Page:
The Sima model validation has been previously discussed in detail in Kolström (1998) and Kellomäki et al. (2008). Furthermore, recently Routa et al. (2011b) compared the growth of parallel simulations using both the Sima model and the Motti model (Hynynen et al., 2002). The Motti model is a statistical growth and yield model in which tree growth estimation is based on data from a large number of forest inventory sample plots over the whole territory of Finland. This comparison (Routa et al., 2011b) showed that there is a fairly good correlation between the corresponding simulated values for the Motti and Sima simulators for different tree species. The Sima simulator would appear to underestimate slightly (10–20%) the growth when compared with the Motti simulator. Furthermore, the analysis in which the performance of the Sima model was analyzed using data from 10 Forest Centres in southern Finland based on NFI measurements (Finnish Forest Research Institute, 2005) showed a close correlation between the measured and simulated growths (Routa et al., 2011b).

Layout of simulations

The Sima model produces the annual growth (stem, branches, foliage, coarse roots, and fine roots) (Cseq) and the amount of biomass harvested (Charv) in EBT (energy biomass in terms of foliage, branches, and stems), in the commercial thinnings (timber), and in FF (energy biomass and timber). In the case of needles, the loss in harvesting was assumed to be 30%. Furthermore, the model simulations produce the annual litter fall for the decomposition and consequent emissions of carbon from soil (Cdecomp) to be used in the LCA tool. In the LCA tool, technosystem emissions (Cman) were produced according to the output of the Sima model (see Kilpeläinen et al., 2011). In the calculations, wood density of 400 kg m−3 was utilized and carbon content of biomass was assumed to be 50%. The energy content of 3.2 MWh in Mg (dry biomass) was utilized.

The annual net CO2 exchange values were calculated for traditional TP and BP regimes over a 90 year simulation period. During this period, no change in climatic conditions and consequent direct effects on forest growth and development were assumed. The basic stand treatment for this study was TP in which bioenergy was not harvested, but only timber. Energy biomass was harvested integrated with timber in BP. Energy biomass was harvested in EBT (small-sized trees) and in FF (logging residues, needles, branches, tops of the stems, large roots, and stumps).

Radiative forcing calculations

The atmospheric impact of forest BP and utilization was calculated by comparing the net CO2 exchange (see Eqn 3) of BP regime to that of the TP regime over time. TP described the nonutilization situation in which only timber was produced. BP described the utilization situation and covered BP and utilization along with TP. The utilized unit is W m−2 a−1. In the comparison of forest bioenergy to coal, coal emission was assumed at 95 gCOMJ−1.

display math(3)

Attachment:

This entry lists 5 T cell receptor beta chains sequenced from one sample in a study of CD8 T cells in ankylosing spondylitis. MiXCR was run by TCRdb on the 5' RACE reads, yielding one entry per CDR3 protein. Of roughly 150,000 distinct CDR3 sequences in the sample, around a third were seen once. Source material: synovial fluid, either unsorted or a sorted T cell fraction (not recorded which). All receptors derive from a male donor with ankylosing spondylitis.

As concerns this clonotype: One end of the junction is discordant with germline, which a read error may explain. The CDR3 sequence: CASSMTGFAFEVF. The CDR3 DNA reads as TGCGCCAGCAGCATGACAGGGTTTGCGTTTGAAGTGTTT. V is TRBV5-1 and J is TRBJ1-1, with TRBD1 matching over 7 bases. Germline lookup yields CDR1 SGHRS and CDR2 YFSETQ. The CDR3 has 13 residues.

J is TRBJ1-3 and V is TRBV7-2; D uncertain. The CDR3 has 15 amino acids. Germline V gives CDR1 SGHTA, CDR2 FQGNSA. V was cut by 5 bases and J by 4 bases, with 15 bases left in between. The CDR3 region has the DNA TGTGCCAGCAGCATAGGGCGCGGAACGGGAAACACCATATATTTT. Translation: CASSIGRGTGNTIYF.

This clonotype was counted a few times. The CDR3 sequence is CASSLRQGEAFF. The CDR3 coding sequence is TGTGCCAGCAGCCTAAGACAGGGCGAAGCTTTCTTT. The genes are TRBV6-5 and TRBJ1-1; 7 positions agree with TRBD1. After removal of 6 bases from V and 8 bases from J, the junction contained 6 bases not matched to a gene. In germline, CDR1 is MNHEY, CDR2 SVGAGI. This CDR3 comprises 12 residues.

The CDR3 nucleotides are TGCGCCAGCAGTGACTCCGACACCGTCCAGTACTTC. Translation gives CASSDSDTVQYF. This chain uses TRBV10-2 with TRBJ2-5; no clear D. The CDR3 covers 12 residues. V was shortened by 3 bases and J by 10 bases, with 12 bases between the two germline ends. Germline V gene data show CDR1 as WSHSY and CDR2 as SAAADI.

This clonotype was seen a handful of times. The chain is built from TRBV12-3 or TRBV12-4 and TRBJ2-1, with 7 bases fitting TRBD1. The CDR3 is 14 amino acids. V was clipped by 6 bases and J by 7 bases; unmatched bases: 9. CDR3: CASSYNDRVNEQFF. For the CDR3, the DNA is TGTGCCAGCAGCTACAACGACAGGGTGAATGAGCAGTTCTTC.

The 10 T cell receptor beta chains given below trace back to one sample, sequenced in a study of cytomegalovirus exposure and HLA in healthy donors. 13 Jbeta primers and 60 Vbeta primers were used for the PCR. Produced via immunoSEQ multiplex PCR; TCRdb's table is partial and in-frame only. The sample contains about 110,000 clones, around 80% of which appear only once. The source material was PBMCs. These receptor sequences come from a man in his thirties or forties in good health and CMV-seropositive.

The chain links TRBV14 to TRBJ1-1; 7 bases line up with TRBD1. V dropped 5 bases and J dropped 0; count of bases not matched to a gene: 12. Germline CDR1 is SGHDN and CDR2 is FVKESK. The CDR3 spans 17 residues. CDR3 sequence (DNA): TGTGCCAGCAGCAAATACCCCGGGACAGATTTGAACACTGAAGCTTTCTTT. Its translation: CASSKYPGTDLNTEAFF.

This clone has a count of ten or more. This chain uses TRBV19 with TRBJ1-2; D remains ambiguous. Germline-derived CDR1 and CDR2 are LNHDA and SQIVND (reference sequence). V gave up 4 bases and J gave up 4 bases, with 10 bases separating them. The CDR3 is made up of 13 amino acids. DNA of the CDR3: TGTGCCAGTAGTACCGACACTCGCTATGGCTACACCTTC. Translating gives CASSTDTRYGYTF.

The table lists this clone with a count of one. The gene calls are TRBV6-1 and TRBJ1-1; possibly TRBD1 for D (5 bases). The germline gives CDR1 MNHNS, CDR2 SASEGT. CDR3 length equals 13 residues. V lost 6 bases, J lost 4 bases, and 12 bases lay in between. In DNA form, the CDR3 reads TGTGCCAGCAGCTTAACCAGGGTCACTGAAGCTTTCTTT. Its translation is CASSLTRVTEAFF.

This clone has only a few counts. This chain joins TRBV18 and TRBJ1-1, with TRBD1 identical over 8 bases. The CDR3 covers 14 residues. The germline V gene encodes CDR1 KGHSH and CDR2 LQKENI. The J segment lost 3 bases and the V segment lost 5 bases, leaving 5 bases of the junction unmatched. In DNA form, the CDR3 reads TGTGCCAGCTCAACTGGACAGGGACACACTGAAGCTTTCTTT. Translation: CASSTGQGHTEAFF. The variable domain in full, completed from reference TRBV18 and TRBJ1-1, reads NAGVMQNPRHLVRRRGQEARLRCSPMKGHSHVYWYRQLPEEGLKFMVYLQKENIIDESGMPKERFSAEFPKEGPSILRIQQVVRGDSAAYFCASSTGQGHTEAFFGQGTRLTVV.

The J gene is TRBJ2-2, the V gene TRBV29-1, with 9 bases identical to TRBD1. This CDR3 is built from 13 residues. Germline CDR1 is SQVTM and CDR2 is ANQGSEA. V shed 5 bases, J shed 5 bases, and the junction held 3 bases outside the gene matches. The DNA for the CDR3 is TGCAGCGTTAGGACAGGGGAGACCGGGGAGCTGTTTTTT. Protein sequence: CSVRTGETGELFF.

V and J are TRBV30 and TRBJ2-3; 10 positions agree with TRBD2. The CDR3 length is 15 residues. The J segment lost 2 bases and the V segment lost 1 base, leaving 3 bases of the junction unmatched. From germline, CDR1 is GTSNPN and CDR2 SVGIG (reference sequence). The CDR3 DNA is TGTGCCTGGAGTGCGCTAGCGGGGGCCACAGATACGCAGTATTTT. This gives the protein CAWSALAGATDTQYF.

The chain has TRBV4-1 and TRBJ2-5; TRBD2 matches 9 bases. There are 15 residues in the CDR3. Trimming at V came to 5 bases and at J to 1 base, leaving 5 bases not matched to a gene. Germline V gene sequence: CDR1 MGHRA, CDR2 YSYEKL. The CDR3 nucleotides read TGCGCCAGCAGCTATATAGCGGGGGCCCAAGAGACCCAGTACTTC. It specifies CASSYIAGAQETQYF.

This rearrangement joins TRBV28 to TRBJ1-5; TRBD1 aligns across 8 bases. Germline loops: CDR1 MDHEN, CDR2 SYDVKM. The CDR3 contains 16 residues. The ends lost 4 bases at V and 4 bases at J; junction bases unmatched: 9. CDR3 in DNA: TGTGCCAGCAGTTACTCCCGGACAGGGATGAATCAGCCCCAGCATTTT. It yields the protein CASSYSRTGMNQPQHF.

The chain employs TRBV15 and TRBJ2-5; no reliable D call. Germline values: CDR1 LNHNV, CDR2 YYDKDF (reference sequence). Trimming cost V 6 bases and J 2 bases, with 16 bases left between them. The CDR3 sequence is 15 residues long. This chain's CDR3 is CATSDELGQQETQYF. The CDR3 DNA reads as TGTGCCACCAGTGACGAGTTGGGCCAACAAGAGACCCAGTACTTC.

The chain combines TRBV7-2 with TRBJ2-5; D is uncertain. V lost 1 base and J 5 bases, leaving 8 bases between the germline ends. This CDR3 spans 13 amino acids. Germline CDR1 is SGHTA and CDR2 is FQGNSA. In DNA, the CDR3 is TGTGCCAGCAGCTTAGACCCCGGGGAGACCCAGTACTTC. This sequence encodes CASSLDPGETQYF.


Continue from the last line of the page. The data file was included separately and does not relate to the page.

The net climatic impact, I, is approached by subtracting the climatic impact induced by the TP regime (Inu) from the climatic impact of forest BP and utilization induced by the BP regime (Iu).

The results were expressed as the RF (Eqn 4), which is a methodology to quantify impacts of greenhouse gases in the atmosphere (Ramaswamy et al., 2001).

display math(4)

In Eqn (4), α is 5.35 W m−2 and C is CO2 in ppm. C0 is the reference CO2 concentration. The atmospheric CO2 concentration was assumed to increase linearly from 372 to 817 ppm at the end of the simulation period (IPCC SRES A2). The estimation of the RF is conducted through the change in the net CO2 exchange in BP and TP over time (Eqn 5):

display math(5)

where τ is time, t is the time period in question (i.e. 90 years), and E is the change of CO2 concentration in the atmosphere (in kg). The function f is the lifetime function of CO2, expressing the decay of a pulse of CO2 with time (Eqn 6):

display math(6)

where a0, a1, a2, a3 are 0.217, 0.259, 0.338, and 0.186, respectively. τ1, τ2, and τ3 are 172.9, 18.5, and 1.2, respectively (IPCC, 2007).


BP potential

In the BP, bioenergy was produced in EBT and in FF. The amount of bioenergy produced changed annually and peaked in 2028. At its highest, 156 PJ of bioenergy was produced annually. On average, over the whole simulation period 78 PJ a−1 was produced (Fig. 1). This corresponds to about 17 million m3 a−1.

Figure 1.

Annual energy biomass production potential in PJ over the 90-year simulation period.

Net CO2 exchange in BP and TP

The net CO2 exchange between BP and TP is shown in Fig. 2. At the beginning of the period, there was a net sequestration of CO2 in the forests in both regimes. The net sequestration was higher in TP compared with BP. After about 20 years of simulation, forests became net sources of CO2. After 40 years of simulation, the net exchanges began to decrease and BP emitted less CO2 than TP. This continued for 40 years, and after 80 years of simulation, emissions started to increase, being at that point higher in BP than in TP.